New Jersey's Christie presses legislators on taxes

NEW YORK Sun Jul 1, 2012 2:14pm EDT

New Jersey Governor Chris Christie speaks at the Friedman Prize dinner in Washington, May 4, 2012. REUTERS/Jonathan Ernst

New Jersey Governor Chris Christie speaks at the Friedman Prize dinner in Washington, May 4, 2012.

Credit: Reuters/Jonathan Ernst

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NEW YORK (Reuters) - New Jersey Governor Chris Christie stepped up his state budget battle with Democrats by calling for a special session of the legislature on Monday to lecture his opponents on the need for middle-class tax relief.

The state's senate and assembly, both of which are controlled by Democrats, traditionally are in recess in July and August.

The move follows the Republican governor's signing of a $31.7 billion state budget on Friday that stripped out $361 million passed by the legislature for items including increases in legal services for the poor and in college tuition aid for low-income students.

A spokesman for Assembly Speaker Sheila Oliver said she has informed members of the governor's letter but would not comment on whether she planned to attend the special session.

"This much is clear," the spokesman wrote in an email. "The governor just vetoed tax relief for the working poor and has repeatedly opposed property tax relief for the middle-class amid his manic zeal to protect tax cuts for the mega-rich."

Senate President Steve Sweeney issued a statement over the weekend calling the first-term Republican governor's move "political theater" and saying that even if he got his way no tax breaks would be effective until 2013.

"While the last thing anyone wants in the middle of a heat wave is hot air coming from Trenton, we will be there," Sweeney said.

Christie has said that the Democratic budget plan will impose an $800 million tax hike on New Jersey residents.

His budget is the same size as the one he vetoed from lawmakers, but he said he would divert some of the appropriations they sought to build the state's surplus.

Christie said his budget calls for a $1 billion payment to the state's pension system and maintains a surplus in state coffers of more than $600 million.

In his letter to Sweeney and Oliver, Christie said he wants to press his objections in the special session to bills that "betray ... numerous commitments from legislative Democrats not to raise taxes."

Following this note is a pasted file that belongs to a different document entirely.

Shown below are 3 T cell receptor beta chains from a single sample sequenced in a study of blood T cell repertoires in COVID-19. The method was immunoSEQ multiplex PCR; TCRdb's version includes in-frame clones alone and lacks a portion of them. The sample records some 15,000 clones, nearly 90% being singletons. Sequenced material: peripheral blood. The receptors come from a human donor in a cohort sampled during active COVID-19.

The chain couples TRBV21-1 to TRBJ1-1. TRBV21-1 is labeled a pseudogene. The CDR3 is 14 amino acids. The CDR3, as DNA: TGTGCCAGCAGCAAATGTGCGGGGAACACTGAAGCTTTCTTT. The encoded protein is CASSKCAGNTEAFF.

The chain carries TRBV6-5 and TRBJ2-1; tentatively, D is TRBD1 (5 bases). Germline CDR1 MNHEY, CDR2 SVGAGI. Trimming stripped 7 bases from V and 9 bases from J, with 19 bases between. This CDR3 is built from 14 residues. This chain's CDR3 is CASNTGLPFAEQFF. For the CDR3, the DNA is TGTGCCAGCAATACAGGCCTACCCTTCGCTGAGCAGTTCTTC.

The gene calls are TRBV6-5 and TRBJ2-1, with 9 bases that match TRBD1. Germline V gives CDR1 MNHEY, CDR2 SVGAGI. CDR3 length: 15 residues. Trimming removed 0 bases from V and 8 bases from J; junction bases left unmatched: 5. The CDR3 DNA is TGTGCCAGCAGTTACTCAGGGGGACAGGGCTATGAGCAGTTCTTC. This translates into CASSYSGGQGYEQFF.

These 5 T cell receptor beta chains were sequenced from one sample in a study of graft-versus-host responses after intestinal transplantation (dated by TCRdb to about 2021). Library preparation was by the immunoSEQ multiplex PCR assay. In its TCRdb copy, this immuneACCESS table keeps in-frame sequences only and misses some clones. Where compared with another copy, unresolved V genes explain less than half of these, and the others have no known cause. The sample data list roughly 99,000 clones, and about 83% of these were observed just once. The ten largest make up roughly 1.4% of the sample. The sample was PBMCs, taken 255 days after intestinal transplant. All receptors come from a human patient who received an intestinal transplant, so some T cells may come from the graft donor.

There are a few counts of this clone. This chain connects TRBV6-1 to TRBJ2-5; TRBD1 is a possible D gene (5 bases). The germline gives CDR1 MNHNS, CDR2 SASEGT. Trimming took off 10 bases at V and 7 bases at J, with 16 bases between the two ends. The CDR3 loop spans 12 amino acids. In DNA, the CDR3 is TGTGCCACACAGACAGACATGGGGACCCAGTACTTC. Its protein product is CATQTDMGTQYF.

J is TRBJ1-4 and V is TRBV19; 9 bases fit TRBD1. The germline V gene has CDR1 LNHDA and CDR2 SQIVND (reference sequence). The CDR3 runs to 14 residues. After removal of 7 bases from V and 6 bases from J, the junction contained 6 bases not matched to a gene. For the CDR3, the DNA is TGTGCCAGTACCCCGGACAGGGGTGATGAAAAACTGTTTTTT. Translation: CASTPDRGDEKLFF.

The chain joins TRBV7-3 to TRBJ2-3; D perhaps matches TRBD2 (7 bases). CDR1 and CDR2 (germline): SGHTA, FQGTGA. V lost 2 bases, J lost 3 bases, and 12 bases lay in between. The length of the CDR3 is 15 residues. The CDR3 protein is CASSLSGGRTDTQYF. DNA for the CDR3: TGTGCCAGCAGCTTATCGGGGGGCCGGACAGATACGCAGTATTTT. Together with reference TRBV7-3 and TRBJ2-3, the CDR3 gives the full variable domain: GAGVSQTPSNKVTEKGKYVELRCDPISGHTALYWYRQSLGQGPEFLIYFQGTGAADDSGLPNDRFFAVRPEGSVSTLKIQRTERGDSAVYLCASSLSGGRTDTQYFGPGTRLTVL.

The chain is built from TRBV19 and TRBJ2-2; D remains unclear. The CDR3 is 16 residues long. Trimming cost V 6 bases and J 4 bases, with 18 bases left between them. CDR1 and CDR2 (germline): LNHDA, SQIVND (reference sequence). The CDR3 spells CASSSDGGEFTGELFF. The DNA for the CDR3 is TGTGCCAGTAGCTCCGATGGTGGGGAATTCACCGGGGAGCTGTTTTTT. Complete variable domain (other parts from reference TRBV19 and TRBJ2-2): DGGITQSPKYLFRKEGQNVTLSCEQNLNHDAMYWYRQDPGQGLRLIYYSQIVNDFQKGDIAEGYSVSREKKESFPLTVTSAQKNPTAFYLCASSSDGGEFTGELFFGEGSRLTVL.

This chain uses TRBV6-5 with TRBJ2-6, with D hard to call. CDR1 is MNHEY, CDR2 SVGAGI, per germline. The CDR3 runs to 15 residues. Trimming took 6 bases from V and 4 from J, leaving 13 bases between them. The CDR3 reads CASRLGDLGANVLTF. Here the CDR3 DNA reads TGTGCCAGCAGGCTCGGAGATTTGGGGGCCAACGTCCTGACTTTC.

(Additional reporting by Hilary Russ; Editing by Vicki Allen)

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Comments (2)
policywhiz wrote:
I thought he was a tough conservative but I understand that he is going to go ahead and plan to implement the Obama Care Act. How disappointing that he will not stand firm against this government intrusion.

Jul 01, 2012 7:24pm EDT  --  Report as abuse
RangerDan wrote:
Until the republicans “get it” and by that I mean the only ones capable of pulling America out of its economic funk are the middle and working classes, we are destined to stay in this sustained downturn in our standard of living. The only group with enough buying power and pent up demand are the middle and working classes. They have pulled us out of every recession we have ever had, except this one. Why, because their wages have been stagnant far too long and the equity in their homes is long gone to borrow against. Giving more tax breaks to the already rich will do absolutely nothing (like it did last time). They won’t spend it, they already have everything they want. If Mitt’s plan is to stimulate our economy through further tax breaks to the rich, he and all of us will be sorely disappointed in the results.

Jul 01, 2012 9:54pm EDT  --  Report as abuse
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